Somewhere high in the mountains of Bolivia you will find the North Yungas Road, often referred to as 'death road'. With no guard rails and deep cliffs, it's not surprising that the road got this questionable nickname. The roads are two way and narrow. You will find yourself overtaking someone on the edge of the 600 metre high cliff, the road crumbling under your wheels.
Thankfully you are planning a holiday in Europe. No need to think about scary roads with crumbling roads right? Well, you might be wrong there. Europe has a couple of roads that ask for absolute concentration when you're driving - 'The road of 52 tunnels' for example. This road was built during the First World War and took 10 months to finish. Cut into Monte Pasubio in the Dolomites in Italy, it's basically a mountain path. At one point cars were prohibited because of the high number of fatal accidents, but this is no longer the case. This road offers you amazing views but no guard rails. There's another road in the same area that has frighten drivers for years. The Forcella Lavardet is a road made out of 14 steep and spectacular hairpin bends after which you cross a cliff over an old wooden bridge. The roads are narrow, so it is advice to drive slow in the bends, as you will not see oncoming traffic.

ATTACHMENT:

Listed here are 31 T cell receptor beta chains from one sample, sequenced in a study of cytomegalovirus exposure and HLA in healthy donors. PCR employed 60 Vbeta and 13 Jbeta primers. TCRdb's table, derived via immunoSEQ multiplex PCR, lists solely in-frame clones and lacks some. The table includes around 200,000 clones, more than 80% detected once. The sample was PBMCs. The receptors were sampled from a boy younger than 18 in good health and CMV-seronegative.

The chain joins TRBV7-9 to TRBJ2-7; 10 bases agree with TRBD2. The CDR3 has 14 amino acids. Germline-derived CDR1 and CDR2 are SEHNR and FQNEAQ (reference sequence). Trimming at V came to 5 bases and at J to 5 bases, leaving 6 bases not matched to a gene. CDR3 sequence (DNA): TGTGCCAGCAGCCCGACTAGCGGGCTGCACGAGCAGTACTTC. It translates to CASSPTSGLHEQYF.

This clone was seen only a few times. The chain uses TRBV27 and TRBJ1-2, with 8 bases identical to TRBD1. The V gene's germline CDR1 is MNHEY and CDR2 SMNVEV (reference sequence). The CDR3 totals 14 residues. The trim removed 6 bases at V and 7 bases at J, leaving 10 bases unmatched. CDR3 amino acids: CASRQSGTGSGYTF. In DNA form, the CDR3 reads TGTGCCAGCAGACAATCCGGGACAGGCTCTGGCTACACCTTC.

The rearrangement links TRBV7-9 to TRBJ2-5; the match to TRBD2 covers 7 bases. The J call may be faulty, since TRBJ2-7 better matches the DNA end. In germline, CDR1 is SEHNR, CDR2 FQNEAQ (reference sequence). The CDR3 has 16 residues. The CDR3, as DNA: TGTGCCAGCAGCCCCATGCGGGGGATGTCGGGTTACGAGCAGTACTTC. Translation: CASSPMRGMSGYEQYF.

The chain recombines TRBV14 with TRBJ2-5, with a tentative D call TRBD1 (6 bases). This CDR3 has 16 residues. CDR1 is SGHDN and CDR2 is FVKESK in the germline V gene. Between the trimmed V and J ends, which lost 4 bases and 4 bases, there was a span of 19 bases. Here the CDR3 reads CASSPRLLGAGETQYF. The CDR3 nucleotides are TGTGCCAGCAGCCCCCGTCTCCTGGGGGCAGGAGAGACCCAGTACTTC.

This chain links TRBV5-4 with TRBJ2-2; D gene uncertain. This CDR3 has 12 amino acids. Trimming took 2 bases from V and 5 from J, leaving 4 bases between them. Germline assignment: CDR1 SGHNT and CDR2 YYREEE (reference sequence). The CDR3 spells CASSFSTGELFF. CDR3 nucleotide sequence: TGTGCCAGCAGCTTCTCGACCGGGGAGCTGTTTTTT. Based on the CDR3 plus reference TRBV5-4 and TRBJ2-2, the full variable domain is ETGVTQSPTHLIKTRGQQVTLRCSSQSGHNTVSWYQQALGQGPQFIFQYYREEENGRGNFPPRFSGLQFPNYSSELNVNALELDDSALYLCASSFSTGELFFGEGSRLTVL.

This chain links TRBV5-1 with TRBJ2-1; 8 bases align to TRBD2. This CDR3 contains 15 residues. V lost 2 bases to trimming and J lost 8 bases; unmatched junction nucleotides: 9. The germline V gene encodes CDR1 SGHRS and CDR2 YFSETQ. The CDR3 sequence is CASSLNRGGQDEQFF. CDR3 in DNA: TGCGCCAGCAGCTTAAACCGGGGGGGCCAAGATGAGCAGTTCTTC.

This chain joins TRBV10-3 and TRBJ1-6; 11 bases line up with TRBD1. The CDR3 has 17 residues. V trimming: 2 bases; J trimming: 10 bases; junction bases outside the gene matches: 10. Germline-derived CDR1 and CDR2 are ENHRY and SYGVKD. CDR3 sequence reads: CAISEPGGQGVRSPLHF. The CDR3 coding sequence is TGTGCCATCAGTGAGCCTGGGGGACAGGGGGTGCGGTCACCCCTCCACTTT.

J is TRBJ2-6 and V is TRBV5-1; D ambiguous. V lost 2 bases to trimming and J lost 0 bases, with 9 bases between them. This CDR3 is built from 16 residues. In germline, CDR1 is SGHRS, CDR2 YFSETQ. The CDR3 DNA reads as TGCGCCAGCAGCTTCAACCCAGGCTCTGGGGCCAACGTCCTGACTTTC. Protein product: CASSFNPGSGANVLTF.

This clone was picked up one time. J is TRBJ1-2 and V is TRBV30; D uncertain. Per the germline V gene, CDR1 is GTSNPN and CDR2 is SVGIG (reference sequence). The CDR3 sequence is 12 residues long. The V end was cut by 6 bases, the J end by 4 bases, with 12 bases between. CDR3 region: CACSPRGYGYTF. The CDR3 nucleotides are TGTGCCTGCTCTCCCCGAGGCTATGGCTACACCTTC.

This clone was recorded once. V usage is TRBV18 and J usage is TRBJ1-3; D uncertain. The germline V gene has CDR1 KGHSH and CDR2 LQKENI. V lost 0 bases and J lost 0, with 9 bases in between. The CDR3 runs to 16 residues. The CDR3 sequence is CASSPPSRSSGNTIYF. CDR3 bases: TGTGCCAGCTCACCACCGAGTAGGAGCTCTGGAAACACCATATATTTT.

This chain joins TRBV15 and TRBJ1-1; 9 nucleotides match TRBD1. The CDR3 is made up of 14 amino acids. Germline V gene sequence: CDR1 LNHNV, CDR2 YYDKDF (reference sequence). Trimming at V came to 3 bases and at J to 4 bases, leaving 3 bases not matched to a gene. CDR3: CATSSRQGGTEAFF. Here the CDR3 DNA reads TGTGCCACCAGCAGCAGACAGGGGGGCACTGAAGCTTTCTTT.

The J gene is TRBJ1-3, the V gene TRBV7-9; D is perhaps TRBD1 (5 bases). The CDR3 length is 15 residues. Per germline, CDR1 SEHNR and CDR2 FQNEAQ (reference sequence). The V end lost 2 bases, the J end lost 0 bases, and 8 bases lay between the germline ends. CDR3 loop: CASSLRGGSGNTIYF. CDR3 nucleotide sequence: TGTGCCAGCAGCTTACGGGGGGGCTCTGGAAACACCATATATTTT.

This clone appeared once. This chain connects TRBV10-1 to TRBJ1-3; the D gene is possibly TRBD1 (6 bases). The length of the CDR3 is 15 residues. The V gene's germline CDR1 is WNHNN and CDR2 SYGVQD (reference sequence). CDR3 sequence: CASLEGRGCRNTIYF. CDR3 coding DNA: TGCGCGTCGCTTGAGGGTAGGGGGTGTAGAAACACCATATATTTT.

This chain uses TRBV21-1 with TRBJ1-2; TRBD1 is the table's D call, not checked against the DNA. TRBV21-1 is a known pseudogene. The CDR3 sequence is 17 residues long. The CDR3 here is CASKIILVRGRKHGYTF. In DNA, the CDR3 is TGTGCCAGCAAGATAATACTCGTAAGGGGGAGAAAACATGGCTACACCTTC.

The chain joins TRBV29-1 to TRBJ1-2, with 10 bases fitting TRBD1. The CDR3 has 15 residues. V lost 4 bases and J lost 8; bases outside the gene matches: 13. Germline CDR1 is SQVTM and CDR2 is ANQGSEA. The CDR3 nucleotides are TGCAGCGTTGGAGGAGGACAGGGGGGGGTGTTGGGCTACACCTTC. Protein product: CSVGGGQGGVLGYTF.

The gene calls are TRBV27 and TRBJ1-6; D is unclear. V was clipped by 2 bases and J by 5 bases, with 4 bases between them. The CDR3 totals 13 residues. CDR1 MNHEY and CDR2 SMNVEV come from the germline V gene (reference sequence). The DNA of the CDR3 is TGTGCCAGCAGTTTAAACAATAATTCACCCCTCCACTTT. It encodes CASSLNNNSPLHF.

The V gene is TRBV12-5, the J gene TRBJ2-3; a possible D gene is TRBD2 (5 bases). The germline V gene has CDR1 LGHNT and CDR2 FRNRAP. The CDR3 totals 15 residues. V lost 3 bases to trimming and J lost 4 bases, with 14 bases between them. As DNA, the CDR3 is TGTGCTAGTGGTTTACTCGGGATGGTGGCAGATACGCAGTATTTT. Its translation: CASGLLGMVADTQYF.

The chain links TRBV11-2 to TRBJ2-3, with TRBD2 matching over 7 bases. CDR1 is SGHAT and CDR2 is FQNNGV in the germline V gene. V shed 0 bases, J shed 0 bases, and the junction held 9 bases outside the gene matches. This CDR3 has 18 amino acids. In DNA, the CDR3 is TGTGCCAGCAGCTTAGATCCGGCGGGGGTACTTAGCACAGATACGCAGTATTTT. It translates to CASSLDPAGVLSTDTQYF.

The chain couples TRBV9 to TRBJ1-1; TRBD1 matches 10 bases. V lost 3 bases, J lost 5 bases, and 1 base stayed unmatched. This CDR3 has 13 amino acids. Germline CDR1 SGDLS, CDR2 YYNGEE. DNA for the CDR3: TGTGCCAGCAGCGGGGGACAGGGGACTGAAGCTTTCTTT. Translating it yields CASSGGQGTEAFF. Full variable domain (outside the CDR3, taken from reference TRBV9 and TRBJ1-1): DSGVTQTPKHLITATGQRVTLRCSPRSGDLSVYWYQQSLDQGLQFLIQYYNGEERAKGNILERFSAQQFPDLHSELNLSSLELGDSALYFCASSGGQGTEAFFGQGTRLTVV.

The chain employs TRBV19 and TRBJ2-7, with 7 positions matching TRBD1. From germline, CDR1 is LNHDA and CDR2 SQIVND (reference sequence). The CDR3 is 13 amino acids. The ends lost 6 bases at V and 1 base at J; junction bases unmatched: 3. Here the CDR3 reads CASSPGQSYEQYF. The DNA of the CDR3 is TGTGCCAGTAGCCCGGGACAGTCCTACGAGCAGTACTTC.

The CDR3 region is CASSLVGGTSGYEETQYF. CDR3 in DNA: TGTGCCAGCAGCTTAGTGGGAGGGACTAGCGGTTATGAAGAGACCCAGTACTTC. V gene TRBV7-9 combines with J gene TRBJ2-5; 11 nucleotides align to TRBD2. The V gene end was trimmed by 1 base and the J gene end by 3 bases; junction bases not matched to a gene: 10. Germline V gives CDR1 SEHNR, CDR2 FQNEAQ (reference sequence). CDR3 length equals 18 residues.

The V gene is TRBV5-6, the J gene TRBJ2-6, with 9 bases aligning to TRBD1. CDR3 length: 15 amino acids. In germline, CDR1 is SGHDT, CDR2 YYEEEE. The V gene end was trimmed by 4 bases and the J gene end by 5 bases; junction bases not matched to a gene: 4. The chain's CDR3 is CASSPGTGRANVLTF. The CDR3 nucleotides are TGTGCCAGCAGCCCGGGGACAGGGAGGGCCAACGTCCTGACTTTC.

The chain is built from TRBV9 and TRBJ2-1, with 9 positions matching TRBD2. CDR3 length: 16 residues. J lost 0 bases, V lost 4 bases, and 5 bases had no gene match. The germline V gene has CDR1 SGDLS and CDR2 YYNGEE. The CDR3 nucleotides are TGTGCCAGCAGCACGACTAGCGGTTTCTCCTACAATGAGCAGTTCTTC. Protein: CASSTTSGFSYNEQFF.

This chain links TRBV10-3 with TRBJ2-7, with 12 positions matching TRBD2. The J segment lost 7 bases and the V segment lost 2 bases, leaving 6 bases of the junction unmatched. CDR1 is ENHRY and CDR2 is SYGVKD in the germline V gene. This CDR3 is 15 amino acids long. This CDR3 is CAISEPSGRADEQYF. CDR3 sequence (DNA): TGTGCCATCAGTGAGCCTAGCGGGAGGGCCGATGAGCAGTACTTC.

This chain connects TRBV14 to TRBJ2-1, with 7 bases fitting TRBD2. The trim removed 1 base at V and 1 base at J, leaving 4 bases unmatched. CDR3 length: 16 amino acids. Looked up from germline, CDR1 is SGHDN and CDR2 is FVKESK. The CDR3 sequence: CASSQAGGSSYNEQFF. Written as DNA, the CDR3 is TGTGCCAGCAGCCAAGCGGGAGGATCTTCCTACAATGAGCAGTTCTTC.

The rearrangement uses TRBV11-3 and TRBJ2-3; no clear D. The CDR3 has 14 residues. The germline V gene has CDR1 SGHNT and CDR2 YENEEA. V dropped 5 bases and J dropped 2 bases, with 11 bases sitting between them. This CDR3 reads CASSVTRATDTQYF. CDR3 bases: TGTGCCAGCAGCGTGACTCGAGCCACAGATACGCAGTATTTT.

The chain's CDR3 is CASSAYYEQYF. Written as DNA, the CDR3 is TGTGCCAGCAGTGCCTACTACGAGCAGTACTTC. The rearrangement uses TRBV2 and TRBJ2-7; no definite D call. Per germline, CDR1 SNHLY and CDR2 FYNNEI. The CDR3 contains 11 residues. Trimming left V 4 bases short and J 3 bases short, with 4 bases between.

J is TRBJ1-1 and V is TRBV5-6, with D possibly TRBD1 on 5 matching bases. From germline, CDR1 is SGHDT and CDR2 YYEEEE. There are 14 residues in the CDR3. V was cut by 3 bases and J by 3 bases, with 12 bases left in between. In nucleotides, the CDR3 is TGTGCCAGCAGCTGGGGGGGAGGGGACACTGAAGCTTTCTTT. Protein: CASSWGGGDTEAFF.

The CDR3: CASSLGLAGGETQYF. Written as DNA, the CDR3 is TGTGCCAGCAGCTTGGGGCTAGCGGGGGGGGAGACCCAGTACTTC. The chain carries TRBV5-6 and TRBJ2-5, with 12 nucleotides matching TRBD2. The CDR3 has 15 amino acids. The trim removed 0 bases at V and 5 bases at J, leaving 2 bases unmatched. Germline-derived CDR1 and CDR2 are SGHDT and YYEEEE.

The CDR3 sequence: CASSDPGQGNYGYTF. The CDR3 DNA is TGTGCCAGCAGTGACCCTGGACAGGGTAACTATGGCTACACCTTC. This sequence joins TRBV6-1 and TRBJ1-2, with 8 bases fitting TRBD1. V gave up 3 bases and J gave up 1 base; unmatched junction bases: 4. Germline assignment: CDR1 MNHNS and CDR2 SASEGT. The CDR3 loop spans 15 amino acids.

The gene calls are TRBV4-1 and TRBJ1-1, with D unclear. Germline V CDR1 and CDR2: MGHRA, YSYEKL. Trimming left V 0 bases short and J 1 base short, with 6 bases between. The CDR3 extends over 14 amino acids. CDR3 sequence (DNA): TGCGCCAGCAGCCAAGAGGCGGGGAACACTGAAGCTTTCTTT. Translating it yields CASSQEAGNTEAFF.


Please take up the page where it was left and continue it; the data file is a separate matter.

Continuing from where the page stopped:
A road similar to the Forcella Lavardet is the Col du Chaussy in France. It is located 1533m above sealevel. The road starts with a 3km stretch of 17 sharp hairpins. However, this road is not as scary as Gorges de Galamus in the French Pyrenees. This drive is windy and high up. With narrow roads that go through tunnels that seem to be as small as anything, it is impossible to turn back once you're on it.
Let's move to the Agrafa mountains in Greece where we find a road that stretches from Patiopoulo to Perdikaki. It doesn't look that bad, but it's a busy and popular road and offers little grip for drivers. With huge potholes and loose gravel it's hard to stay in the same lane. This road is also extremely narrow, so you end up trying to keep your vehicle on the road whilst avoiding incoming traffic.
Thankfully there are also a lot of good roads in Europe. An example is the well maintained Autobahn in Germany. The only thing that might be a bit off is the speed limit for cars and motorbikes - there is none. Keep an average speed of 120km, stay in the right lane except when overtaking and always look in your rear mirror. An unspoken rule is to flick your lights when you're driving over a 140km in the left lane. If you see a car coming up behind you with flicking lights, move back into the right lane as this car is driving fast and will overtake you.
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